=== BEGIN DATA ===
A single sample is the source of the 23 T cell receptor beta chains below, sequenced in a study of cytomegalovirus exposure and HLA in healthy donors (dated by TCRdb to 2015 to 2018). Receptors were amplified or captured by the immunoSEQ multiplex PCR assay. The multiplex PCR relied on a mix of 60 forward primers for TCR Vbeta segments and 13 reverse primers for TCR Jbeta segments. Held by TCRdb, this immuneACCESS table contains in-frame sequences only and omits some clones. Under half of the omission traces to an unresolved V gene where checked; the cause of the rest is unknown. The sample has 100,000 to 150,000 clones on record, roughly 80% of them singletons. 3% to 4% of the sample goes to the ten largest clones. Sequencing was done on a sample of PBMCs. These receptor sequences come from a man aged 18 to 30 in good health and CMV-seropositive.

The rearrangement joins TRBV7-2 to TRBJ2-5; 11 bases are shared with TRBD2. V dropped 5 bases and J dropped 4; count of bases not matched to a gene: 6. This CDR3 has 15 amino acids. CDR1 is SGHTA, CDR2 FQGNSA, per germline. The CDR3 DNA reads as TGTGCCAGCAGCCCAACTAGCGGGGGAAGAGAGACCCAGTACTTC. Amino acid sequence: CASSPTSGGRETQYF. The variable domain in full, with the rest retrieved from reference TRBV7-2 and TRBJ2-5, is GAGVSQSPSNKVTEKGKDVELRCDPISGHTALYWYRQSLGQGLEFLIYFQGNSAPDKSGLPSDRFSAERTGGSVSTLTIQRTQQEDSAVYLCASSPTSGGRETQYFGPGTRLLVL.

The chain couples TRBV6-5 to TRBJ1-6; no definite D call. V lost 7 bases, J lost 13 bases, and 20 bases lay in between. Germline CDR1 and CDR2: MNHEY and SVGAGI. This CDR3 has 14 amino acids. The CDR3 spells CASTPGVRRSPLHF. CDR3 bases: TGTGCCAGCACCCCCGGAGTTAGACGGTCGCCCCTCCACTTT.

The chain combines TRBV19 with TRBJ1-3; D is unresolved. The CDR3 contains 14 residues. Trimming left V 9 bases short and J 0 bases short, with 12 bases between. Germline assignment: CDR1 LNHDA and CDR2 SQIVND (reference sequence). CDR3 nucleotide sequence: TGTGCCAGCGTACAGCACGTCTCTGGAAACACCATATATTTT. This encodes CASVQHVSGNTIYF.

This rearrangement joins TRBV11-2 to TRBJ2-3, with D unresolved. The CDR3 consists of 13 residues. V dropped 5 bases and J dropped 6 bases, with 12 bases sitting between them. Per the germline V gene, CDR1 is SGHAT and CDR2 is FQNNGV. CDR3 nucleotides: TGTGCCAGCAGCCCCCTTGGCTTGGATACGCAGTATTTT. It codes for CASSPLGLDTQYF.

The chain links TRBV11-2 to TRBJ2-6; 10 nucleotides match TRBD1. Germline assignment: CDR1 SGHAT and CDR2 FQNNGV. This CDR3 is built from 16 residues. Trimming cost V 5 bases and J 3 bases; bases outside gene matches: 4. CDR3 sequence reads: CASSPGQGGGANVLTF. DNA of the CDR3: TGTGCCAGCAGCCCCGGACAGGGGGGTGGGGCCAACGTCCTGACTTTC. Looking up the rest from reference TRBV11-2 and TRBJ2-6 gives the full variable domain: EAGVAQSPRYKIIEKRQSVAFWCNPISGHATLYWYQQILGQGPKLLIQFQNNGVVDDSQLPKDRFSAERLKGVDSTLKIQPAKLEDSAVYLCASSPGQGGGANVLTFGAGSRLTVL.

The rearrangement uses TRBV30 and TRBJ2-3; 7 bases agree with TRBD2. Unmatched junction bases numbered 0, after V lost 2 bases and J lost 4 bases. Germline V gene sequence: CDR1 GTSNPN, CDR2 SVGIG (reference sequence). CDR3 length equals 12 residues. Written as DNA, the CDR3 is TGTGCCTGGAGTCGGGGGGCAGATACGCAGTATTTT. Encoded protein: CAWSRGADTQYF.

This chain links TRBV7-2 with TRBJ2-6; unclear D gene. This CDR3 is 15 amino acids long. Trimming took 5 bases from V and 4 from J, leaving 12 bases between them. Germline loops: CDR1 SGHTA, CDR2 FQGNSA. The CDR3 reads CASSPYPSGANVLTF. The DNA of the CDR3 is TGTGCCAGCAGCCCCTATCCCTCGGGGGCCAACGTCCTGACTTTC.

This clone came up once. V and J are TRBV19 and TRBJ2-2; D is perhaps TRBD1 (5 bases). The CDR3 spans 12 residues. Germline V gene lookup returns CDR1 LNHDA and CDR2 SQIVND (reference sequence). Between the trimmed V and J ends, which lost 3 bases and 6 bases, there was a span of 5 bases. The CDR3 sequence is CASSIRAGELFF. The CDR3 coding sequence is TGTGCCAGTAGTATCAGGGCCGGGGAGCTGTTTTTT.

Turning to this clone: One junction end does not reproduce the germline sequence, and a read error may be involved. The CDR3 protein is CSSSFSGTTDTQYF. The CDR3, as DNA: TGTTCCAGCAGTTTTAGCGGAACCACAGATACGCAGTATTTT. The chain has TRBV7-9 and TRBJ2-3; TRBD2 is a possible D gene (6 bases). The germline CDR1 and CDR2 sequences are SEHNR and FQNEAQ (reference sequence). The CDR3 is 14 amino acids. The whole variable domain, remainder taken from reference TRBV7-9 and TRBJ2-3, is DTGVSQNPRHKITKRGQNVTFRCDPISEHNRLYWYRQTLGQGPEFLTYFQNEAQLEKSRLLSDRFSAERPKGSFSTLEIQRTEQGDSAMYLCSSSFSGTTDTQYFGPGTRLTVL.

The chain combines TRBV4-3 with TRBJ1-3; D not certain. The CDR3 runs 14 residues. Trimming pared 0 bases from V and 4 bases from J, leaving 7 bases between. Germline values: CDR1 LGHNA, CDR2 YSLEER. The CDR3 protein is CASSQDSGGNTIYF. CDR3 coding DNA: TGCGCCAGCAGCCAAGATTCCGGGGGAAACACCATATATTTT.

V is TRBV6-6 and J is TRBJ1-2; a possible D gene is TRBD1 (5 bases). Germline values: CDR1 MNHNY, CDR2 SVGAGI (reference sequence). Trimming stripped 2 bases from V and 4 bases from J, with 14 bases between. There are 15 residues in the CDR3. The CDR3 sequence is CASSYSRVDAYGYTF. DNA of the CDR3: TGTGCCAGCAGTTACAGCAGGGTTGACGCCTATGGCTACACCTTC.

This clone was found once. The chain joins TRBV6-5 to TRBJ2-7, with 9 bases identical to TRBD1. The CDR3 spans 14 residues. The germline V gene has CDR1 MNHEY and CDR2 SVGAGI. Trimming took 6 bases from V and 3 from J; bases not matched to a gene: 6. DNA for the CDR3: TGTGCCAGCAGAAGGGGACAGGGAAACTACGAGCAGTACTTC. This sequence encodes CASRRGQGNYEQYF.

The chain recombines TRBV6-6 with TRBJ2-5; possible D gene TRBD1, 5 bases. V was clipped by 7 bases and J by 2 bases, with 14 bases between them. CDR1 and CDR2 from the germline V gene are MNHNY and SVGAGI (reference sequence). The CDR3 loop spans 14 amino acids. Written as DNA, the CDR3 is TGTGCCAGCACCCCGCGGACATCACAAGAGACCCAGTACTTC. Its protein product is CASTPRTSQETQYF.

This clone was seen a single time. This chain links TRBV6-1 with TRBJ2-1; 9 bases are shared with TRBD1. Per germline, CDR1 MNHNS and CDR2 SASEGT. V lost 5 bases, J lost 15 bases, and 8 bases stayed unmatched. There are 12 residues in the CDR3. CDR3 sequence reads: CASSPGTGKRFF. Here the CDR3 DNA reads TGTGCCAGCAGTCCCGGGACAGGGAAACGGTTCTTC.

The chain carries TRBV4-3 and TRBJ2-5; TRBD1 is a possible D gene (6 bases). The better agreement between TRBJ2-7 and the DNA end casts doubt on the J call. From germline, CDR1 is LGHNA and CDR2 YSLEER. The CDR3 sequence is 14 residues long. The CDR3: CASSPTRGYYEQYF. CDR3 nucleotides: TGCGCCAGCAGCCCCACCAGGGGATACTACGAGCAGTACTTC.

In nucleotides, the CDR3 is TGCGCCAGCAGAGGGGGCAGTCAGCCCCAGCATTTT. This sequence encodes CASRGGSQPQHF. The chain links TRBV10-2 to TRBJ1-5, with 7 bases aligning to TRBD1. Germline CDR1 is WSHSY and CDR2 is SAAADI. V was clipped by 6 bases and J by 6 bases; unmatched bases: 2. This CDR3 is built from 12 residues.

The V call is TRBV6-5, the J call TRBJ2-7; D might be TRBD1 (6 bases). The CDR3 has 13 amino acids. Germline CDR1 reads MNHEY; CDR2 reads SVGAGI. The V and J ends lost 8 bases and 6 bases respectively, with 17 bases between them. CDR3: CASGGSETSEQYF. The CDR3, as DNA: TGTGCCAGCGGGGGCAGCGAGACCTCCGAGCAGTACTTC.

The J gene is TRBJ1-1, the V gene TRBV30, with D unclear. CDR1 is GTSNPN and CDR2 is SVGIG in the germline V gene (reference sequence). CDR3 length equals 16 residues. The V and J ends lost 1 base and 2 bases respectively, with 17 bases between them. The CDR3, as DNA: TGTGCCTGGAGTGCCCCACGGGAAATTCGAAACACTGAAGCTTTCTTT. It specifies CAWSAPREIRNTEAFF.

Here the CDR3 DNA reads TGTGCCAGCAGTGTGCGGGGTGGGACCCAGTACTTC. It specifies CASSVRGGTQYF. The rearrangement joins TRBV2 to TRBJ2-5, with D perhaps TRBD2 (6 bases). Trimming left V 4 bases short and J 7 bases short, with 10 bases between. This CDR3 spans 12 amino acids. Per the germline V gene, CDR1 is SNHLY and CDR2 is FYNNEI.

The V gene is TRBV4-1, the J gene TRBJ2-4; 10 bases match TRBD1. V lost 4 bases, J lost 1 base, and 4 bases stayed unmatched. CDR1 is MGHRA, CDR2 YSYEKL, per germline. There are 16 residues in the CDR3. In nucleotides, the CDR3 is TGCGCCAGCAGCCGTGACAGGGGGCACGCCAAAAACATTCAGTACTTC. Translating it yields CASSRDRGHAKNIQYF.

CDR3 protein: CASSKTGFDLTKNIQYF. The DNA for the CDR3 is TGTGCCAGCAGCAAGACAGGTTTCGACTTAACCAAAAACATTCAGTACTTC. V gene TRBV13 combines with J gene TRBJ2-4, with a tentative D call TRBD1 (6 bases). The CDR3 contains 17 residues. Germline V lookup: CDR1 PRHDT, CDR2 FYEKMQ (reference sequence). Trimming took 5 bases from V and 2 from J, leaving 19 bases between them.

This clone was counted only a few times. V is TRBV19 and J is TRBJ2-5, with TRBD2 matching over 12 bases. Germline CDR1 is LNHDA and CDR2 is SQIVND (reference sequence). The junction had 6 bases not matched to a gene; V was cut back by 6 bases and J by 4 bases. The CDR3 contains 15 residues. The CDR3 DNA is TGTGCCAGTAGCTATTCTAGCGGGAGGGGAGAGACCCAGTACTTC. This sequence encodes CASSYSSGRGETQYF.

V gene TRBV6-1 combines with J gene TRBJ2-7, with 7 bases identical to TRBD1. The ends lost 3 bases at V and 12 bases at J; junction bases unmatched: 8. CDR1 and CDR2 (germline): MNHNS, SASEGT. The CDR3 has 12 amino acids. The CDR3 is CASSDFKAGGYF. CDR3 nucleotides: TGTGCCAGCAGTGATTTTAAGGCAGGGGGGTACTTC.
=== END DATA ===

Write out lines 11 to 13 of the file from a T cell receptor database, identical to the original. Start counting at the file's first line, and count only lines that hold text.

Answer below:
The chain combines TRBV4-3 with TRBJ1-3; D not certain. The CDR3 runs 14 residues. Trimming pared 0 bases from V and 4 bases from J, leaving 7 bases between. Germline values: CDR1 LGHNA, CDR2 YSLEER. The CDR3 protein is CASSQDSGGNTIYF. CDR3 coding DNA: TGCGCCAGCAGCCAAGATTCCGGGGGAAACACCATATATTTT.

V is TRBV6-6 and J is TRBJ1-2; a possible D gene is TRBD1 (5 bases). Germline values: CDR1 MNHNY, CDR2 SVGAGI (reference sequence). Trimming stripped 2 bases from V and 4 bases from J, with 14 bases between. There are 15 residues in the CDR3. The CDR3 sequence is CASSYSRVDAYGYTF. DNA of the CDR3: TGTGCCAGCAGTTACAGCAGGGTTGACGCCTATGGCTACACCTTC.

This clone was found once. The chain joins TRBV6-5 to TRBJ2-7, with 9 bases identical to TRBD1. The CDR3 spans 14 residues. The germline V gene has CDR1 MNHEY and CDR2 SVGAGI. Trimming took 6 bases from V and 3 from J; bases not matched to a gene: 6. DNA for the CDR3: TGTGCCAGCAGAAGGGGACAGGGAAACTACGAGCAGTACTTC. This sequence encodes CASRRGQGNYEQYF.